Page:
Mohammad Ali Jinnah
(1876—1948) creator of Pakistan
Indian nationalist, Muslim leader, and founder of Pakistan.
Born in Karachi, the son of a merchant, Jinnah was educated at schools in Karachi and Bombay before qualifying as a barrister at Lincoln's Inn, London (1895). He returned to India in 1896 and established a legal practice in Bombay (1897–1906). Jinnah joined the Indian National Congress in 1906. Elected to the Imperial legislative council in 1910, he became a member of the Muslim League in 1913 and an organizer of the Indian Home Rule League. As an advocate of Muslim rights, he was instrumental in the signing of the Lucknow Pact (1916), which in principle provided for separate Muslim and Hindu electorates on Indian independence.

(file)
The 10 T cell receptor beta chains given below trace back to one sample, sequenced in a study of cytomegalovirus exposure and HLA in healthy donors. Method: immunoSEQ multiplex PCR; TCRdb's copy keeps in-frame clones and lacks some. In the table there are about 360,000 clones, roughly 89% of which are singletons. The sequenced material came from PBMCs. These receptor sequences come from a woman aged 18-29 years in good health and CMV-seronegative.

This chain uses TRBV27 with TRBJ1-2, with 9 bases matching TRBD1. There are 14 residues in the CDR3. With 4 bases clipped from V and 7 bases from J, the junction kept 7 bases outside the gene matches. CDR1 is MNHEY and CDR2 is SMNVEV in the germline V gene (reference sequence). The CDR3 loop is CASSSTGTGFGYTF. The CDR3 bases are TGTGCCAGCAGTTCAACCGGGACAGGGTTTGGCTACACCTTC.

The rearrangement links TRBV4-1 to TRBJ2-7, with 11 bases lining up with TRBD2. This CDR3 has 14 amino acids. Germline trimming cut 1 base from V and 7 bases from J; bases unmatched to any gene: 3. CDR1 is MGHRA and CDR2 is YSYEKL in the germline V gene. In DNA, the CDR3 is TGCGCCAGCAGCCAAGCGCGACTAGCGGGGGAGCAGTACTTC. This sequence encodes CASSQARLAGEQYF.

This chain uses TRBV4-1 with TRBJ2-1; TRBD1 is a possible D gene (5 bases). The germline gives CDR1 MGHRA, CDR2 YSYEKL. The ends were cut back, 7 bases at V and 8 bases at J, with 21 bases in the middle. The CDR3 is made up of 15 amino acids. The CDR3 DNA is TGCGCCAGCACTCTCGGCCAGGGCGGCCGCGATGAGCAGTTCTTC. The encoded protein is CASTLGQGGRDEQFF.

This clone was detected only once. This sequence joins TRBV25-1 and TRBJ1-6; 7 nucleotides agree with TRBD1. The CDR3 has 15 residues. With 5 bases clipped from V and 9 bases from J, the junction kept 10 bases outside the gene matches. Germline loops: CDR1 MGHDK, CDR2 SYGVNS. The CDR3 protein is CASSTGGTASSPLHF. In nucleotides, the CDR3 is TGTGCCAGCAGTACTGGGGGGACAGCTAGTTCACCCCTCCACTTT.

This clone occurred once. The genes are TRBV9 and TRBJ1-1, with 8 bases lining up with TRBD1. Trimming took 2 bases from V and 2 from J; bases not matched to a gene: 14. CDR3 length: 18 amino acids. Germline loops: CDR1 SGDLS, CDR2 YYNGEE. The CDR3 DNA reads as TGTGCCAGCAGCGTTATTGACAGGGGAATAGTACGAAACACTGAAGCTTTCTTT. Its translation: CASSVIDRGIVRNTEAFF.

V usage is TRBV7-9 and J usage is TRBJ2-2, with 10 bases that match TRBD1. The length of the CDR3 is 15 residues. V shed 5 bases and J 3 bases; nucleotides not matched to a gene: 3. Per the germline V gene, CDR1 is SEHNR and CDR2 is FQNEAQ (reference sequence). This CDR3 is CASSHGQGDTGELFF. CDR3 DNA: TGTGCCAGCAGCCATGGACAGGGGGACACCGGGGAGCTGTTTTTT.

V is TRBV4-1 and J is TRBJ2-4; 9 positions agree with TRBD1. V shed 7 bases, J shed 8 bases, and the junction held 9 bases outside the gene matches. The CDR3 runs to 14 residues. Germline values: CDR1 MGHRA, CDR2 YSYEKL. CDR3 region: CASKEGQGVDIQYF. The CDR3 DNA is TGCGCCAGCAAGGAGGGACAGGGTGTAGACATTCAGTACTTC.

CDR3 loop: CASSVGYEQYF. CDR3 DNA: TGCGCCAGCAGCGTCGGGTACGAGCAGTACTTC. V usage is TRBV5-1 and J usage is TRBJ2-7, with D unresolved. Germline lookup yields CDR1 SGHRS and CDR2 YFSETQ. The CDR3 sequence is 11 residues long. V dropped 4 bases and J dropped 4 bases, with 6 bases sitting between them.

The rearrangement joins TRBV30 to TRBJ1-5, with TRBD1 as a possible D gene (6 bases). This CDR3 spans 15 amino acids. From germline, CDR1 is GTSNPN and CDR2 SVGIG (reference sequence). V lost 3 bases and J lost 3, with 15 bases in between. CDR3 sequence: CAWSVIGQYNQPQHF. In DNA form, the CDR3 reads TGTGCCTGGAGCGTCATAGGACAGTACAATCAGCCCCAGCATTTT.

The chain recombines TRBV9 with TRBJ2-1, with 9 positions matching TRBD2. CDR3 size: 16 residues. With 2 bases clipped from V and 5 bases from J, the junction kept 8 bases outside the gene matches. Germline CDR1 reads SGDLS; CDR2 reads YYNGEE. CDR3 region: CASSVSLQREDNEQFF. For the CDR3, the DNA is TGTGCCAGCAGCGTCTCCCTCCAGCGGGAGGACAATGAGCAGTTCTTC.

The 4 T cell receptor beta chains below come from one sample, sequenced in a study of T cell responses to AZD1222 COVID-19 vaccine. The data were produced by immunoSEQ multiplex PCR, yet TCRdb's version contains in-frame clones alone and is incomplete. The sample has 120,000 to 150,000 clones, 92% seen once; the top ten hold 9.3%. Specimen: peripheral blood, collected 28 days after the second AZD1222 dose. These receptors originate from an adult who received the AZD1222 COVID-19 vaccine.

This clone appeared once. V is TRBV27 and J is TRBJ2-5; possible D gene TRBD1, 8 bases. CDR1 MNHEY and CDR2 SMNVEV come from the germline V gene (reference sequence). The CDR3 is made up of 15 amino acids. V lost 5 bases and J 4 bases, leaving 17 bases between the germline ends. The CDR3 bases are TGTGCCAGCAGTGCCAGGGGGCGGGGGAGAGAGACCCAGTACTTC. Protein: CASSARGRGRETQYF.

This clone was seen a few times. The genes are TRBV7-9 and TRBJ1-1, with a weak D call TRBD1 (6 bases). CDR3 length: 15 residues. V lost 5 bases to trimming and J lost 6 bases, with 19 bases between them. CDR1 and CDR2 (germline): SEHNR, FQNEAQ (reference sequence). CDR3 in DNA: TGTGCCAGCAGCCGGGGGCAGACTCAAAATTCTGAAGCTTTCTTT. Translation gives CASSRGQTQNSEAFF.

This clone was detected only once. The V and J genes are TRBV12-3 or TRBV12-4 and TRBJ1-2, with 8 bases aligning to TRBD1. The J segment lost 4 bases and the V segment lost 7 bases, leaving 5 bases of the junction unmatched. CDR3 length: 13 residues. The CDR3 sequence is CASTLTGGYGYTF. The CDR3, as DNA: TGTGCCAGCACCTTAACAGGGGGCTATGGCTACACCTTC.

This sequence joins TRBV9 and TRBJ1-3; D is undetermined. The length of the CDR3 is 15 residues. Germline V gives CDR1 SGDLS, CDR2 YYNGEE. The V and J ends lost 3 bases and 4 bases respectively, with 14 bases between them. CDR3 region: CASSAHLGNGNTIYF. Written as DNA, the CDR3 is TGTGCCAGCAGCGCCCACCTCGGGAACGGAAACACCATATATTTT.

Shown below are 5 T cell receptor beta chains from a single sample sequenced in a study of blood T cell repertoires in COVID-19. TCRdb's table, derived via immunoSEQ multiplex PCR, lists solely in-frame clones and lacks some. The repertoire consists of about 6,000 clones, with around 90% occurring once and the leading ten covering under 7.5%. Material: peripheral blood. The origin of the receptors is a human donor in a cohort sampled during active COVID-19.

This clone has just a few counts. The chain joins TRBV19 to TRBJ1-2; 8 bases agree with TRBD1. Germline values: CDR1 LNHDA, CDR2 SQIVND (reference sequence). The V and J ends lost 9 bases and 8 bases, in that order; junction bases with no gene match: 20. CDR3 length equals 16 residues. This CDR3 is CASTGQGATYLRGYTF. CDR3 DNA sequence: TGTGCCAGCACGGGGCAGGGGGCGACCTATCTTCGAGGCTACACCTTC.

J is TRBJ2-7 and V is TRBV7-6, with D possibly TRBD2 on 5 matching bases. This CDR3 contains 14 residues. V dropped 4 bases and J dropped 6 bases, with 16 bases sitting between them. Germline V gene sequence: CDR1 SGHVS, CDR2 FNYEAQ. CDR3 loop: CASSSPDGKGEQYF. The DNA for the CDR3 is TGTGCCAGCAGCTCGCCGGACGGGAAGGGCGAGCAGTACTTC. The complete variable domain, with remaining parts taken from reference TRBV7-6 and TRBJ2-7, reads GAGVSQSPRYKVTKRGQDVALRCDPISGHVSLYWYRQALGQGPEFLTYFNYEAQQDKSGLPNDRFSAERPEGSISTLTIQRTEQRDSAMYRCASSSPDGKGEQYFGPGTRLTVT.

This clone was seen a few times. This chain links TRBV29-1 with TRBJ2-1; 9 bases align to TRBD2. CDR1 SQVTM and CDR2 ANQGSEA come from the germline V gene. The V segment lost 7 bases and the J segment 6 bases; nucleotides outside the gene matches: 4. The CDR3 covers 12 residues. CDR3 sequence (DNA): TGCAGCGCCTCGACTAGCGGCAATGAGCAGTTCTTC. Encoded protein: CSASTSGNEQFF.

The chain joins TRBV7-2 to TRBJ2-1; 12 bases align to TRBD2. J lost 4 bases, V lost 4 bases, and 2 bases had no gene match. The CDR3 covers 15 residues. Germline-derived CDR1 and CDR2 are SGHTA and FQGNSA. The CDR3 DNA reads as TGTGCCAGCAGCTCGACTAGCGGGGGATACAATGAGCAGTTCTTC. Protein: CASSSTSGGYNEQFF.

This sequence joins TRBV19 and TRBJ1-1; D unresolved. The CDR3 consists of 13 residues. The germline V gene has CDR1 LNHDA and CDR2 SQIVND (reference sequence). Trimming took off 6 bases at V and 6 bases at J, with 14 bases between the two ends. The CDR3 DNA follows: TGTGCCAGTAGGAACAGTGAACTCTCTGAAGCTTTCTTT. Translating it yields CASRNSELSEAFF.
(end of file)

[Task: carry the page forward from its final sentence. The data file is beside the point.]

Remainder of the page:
In 1919 he was appointed to represent Bombay Muslims in the Imperial legislative council but resigned from the council later that year in protest over legislation to prevent ‘revolutionary activity’. In 1920 he left the Indian National Congress and the Home Rule League because he disagreed with Mahatma Gandhi's Hindu politics and campaign of civil disobedience. He continued to work for the Muslim League as president and remained hopeful of Hindu–Muslim unity well into the 1930s. However, relations between the League and the Congress deteriorated and in 1940 the League resolved to form a separate Muslim state of Pakistan on independence. Jinnah participated in constitutional meetings (1942, 1945, and 1946) that culminated in partition and the establishment of an independent Pakistan (1947). He was appointed the first governor-general of Pakistan and officially given the title ‘Qaid-i-Azam’ (‘great leader’), but died in office the following year.